Extraction of more than 2 sodium ions from material (A) is required to prepare the material of formula (I). The excess sodium (higher than 2) thus removed from the material (A) is used to compensate the sodium loss due to solid-electrolyte interface layer formation in the negative hard carbon electrode in the sodium ion full cells. Figure 5 shows the cycling behavior of full cells assembled with same mass balancing between positive NVPF electrode and negative hard carbon electrode. An increase in reversible capacity is observed by moving from NVPF 2 to NVPF 2.35 and it leads to ~10 % raise in overall energy density as shown in Figure 6. The in-situ prepared material of formula (I) also provides better cycle life for the cells (Figure 6) as the cycling happens through a S- shape solid solution instead of maintaining the cell at high voltage (4.2 V) plateau for long time as is the case with NVPF 2.0.

Example 3: Application of the material of formula (I) for over-discharge protection of the sodium ion cells.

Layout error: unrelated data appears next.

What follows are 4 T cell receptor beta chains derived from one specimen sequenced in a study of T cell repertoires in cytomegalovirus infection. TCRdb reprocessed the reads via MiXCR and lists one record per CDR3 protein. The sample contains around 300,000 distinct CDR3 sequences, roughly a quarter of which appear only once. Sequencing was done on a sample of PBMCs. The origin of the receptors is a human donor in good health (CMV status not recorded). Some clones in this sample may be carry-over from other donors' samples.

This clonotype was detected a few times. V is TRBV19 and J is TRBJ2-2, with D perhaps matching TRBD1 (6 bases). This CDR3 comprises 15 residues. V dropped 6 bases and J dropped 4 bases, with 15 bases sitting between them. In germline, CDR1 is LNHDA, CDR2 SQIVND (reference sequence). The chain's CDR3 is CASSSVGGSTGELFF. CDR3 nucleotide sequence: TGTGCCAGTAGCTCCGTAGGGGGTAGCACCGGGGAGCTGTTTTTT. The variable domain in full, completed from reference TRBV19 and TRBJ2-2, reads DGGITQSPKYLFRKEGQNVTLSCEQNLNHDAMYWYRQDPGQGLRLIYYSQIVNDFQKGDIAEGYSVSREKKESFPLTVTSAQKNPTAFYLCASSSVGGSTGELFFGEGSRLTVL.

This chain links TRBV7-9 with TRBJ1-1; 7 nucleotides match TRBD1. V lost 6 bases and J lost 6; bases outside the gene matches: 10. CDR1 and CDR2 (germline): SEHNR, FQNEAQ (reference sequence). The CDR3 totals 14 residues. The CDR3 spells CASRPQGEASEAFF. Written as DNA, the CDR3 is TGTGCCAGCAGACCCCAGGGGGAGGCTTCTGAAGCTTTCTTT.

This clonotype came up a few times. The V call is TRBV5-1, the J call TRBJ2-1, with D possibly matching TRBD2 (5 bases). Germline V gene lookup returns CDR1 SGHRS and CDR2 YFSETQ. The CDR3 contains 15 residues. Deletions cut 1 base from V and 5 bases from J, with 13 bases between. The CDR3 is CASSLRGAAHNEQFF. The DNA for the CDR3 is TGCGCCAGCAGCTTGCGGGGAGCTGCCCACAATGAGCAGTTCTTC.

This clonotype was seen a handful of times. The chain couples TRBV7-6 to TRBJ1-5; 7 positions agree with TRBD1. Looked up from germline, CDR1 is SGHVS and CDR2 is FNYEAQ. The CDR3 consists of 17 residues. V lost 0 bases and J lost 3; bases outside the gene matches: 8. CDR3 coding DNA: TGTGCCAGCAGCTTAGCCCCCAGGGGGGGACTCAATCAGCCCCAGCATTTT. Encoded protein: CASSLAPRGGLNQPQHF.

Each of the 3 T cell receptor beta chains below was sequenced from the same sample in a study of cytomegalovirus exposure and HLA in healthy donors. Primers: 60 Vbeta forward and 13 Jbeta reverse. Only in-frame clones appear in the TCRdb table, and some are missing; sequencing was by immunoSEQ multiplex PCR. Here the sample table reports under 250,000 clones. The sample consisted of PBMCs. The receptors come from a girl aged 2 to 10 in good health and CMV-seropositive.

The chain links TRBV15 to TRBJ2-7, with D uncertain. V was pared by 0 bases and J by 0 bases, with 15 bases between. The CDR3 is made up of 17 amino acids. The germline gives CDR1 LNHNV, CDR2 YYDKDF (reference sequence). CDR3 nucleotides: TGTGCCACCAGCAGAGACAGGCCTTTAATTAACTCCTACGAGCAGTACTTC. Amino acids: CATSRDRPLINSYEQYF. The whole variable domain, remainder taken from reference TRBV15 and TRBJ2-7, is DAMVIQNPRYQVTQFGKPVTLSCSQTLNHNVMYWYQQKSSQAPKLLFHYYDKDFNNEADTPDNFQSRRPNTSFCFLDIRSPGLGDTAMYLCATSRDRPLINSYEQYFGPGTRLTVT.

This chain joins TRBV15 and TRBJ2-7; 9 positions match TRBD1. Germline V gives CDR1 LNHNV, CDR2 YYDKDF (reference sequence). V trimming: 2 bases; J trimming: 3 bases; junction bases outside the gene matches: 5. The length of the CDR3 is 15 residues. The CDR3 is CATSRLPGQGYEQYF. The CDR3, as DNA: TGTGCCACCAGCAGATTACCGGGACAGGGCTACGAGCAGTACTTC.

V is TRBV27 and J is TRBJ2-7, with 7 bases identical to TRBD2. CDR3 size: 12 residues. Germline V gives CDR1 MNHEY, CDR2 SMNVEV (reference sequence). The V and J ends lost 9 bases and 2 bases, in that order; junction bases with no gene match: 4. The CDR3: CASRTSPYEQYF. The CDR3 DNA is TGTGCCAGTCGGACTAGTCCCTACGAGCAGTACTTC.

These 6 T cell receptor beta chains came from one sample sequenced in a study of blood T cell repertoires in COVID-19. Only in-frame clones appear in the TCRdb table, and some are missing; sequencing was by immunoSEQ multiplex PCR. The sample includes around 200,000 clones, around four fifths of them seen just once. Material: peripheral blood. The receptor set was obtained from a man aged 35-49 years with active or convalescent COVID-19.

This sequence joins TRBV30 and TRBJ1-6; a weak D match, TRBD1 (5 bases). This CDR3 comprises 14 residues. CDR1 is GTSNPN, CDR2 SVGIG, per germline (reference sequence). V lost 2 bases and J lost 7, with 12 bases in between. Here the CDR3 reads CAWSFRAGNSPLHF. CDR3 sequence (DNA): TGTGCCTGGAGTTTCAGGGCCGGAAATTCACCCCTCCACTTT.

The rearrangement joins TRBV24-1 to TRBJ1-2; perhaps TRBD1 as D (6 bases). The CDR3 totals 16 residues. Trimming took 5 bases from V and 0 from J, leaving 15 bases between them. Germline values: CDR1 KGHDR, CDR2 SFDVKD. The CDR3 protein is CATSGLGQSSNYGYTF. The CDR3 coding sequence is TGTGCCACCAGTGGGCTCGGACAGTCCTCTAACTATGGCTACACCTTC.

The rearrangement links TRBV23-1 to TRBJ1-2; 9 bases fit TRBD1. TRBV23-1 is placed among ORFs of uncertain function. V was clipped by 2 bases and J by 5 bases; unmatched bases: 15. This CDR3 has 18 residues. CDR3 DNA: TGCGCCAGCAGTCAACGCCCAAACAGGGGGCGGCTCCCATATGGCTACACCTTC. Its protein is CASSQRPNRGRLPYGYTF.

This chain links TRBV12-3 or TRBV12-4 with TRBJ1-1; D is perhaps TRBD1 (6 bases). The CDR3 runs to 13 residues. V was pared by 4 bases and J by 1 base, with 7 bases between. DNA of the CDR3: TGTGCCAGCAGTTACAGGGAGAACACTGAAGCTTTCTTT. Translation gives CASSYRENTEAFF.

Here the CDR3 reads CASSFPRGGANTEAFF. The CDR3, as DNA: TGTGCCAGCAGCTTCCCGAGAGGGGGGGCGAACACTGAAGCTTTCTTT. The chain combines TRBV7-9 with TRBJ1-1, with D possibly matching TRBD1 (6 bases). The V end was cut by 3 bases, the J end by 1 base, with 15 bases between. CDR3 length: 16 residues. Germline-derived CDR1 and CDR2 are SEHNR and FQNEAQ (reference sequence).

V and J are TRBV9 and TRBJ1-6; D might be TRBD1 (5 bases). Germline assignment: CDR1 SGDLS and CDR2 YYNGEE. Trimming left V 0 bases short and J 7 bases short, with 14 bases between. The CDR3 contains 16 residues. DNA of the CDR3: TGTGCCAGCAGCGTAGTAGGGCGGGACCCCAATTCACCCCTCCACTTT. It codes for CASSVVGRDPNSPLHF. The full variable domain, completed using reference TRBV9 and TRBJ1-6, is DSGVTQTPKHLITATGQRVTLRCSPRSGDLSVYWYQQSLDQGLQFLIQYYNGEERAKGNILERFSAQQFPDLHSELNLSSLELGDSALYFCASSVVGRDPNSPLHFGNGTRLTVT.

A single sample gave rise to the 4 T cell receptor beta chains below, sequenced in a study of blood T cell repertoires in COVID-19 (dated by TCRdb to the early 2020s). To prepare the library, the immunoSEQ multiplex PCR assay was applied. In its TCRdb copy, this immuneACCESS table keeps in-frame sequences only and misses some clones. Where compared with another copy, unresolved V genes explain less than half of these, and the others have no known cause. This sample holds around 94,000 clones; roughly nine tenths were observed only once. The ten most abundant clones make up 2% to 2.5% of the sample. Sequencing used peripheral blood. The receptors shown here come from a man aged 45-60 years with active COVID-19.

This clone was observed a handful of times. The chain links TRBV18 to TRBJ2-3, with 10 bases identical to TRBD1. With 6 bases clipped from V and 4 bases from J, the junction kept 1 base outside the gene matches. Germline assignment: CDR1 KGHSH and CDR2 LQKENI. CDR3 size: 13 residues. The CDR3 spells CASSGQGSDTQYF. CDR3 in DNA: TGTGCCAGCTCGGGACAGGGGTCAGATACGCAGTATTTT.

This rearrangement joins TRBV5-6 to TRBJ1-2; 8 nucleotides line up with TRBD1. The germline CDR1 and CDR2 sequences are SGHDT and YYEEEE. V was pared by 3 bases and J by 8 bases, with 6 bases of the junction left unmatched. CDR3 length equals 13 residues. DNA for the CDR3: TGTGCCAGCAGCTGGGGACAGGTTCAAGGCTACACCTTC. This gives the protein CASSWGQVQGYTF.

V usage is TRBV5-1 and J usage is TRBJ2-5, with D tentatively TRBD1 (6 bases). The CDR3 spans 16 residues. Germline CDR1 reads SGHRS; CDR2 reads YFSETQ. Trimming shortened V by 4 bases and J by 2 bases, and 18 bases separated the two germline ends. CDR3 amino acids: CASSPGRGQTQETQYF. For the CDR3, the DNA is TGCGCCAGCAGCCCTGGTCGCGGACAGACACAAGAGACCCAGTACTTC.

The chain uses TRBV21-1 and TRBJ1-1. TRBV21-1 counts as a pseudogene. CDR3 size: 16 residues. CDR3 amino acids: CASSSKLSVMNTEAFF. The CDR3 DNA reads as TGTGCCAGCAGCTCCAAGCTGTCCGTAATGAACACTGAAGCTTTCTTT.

The excess sodium (more than 2) that is de-inserted from NVPF to form the material of formula (I) can be re-inserted back into said material by discharging the cells down to 1 V (Figure 7). Thus the in-situ electrochemically modified NVPF structures could be cycled with higher sodium reversibility (Dc= 2.82 for NVPF 2.75) in comparison to the material (A) (Dc= 2.21 for NVPF 2.0) as shown in Figure 8. It leads to increase in specific capacity with all materials showing comparable capacity retention (Figure 9). Further, sodium insertion into the NVPF structure at low potentials (< 1.5 V) could also be used as a protection for the over discharge of the cell. Thus the sodium ion cells with the material of formula (I) could be discharged to 0 V without causing any sodium oxidation of solid electrolytes interphases and associated detrimental issues as shown in Figure 10.